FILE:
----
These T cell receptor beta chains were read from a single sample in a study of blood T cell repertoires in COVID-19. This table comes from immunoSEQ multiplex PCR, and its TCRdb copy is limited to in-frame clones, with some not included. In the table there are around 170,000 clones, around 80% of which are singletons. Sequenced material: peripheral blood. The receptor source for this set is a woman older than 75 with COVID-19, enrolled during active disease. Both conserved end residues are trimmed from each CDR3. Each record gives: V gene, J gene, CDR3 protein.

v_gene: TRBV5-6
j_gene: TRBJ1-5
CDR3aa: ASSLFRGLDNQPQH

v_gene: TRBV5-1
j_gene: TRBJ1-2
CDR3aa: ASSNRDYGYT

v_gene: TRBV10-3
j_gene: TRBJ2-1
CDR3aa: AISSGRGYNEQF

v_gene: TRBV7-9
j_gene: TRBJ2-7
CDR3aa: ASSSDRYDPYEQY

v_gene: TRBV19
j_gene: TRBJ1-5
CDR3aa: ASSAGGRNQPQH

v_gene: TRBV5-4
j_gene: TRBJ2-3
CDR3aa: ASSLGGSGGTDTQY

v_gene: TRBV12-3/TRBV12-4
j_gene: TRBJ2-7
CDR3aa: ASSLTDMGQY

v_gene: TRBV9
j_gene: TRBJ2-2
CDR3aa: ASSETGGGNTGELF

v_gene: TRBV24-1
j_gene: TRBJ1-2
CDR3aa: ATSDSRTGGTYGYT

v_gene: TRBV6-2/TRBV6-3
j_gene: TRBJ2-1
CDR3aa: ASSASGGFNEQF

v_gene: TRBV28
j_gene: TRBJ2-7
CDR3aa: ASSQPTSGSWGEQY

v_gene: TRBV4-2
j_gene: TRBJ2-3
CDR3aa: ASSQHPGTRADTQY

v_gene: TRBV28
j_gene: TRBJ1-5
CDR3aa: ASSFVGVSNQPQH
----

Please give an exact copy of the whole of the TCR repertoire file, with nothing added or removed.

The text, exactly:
These T cell receptor beta chains were read from a single sample in a study of blood T cell repertoires in COVID-19. This table comes from immunoSEQ multiplex PCR, and its TCRdb copy is limited to in-frame clones, with some not included. In the table there are around 170,000 clones, around 80% of which are singletons. Sequenced material: peripheral blood. The receptor source for this set is a woman older than 75 with COVID-19, enrolled during active disease. Both conserved end residues are trimmed from each CDR3. Each record gives: V gene, J gene, CDR3 protein.

v_gene: TRBV5-6
j_gene: TRBJ1-5
CDR3aa: ASSLFRGLDNQPQH

v_gene: TRBV5-1
j_gene: TRBJ1-2
CDR3aa: ASSNRDYGYT

v_gene: TRBV10-3
j_gene: TRBJ2-1
CDR3aa: AISSGRGYNEQF

v_gene: TRBV7-9
j_gene: TRBJ2-7
CDR3aa: ASSSDRYDPYEQY

v_gene: TRBV19
j_gene: TRBJ1-5
CDR3aa: ASSAGGRNQPQH

v_gene: TRBV5-4
j_gene: TRBJ2-3
CDR3aa: ASSLGGSGGTDTQY

v_gene: TRBV12-3/TRBV12-4
j_gene: TRBJ2-7
CDR3aa: ASSLTDMGQY

v_gene: TRBV9
j_gene: TRBJ2-2
CDR3aa: ASSETGGGNTGELF

v_gene: TRBV24-1
j_gene: TRBJ1-2
CDR3aa: ATSDSRTGGTYGYT

v_gene: TRBV6-2/TRBV6-3
j_gene: TRBJ2-1
CDR3aa: ASSASGGFNEQF

v_gene: TRBV28
j_gene: TRBJ2-7
CDR3aa: ASSQPTSGSWGEQY

v_gene: TRBV4-2
j_gene: TRBJ2-3
CDR3aa: ASSQHPGTRADTQY

v_gene: TRBV28
j_gene: TRBJ1-5
CDR3aa: ASSFVGVSNQPQH